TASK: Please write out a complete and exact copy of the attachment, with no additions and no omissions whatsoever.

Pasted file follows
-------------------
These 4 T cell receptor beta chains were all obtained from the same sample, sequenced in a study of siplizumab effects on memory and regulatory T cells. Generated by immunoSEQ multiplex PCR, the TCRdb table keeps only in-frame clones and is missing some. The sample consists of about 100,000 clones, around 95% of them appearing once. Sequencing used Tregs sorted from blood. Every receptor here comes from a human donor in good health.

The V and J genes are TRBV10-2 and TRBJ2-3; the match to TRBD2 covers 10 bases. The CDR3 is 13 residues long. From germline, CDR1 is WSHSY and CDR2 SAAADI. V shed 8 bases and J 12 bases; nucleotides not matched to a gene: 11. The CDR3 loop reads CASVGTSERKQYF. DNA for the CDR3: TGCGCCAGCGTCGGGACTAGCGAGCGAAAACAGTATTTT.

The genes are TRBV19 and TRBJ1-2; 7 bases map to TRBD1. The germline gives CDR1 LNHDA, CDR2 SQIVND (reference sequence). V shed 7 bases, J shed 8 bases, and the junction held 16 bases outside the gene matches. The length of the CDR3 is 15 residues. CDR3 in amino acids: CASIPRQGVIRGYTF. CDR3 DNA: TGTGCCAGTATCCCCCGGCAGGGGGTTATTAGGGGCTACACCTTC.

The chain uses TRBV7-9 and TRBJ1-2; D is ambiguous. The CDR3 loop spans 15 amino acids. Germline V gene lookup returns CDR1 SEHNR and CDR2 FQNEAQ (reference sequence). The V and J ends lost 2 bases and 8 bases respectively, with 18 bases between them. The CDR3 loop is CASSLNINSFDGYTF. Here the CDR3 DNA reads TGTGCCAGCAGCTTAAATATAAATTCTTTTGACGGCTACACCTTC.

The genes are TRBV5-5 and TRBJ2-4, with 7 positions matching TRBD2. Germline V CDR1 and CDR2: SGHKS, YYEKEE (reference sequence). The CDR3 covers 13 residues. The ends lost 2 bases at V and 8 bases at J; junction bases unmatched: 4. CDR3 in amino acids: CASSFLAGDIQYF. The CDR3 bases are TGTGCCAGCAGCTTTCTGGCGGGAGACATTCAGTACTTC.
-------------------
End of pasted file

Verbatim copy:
These 4 T cell receptor beta chains were all obtained from the same sample, sequenced in a study of siplizumab effects on memory and regulatory T cells. Generated by immunoSEQ multiplex PCR, the TCRdb table keeps only in-frame clones and is missing some. The sample consists of about 100,000 clones, around 95% of them appearing once. Sequencing used Tregs sorted from blood. Every receptor here comes from a human donor in good health.

The V and J genes are TRBV10-2 and TRBJ2-3; the match to TRBD2 covers 10 bases. The CDR3 is 13 residues long. From germline, CDR1 is WSHSY and CDR2 SAAADI. V shed 8 bases and J 12 bases; nucleotides not matched to a gene: 11. The CDR3 loop reads CASVGTSERKQYF. DNA for the CDR3: TGCGCCAGCGTCGGGACTAGCGAGCGAAAACAGTATTTT.

The genes are TRBV19 and TRBJ1-2; 7 bases map to TRBD1. The germline gives CDR1 LNHDA, CDR2 SQIVND (reference sequence). V shed 7 bases, J shed 8 bases, and the junction held 16 bases outside the gene matches. The length of the CDR3 is 15 residues. CDR3 in amino acids: CASIPRQGVIRGYTF. CDR3 DNA: TGTGCCAGTATCCCCCGGCAGGGGGTTATTAGGGGCTACACCTTC.

The chain uses TRBV7-9 and TRBJ1-2; D is ambiguous. The CDR3 loop spans 15 amino acids. Germline V gene lookup returns CDR1 SEHNR and CDR2 FQNEAQ (reference sequence). The V and J ends lost 2 bases and 8 bases respectively, with 18 bases between them. The CDR3 loop is CASSLNINSFDGYTF. Here the CDR3 DNA reads TGTGCCAGCAGCTTAAATATAAATTCTTTTGACGGCTACACCTTC.

The genes are TRBV5-5 and TRBJ2-4, with 7 positions matching TRBD2. Germline V CDR1 and CDR2: SGHKS, YYEKEE (reference sequence). The CDR3 covers 13 residues. The ends lost 2 bases at V and 8 bases at J; junction bases unmatched: 4. CDR3 in amino acids: CASSFLAGDIQYF. The CDR3 bases are TGTGCCAGCAGCTTTCTGGCGGGAGACATTCAGTACTTC.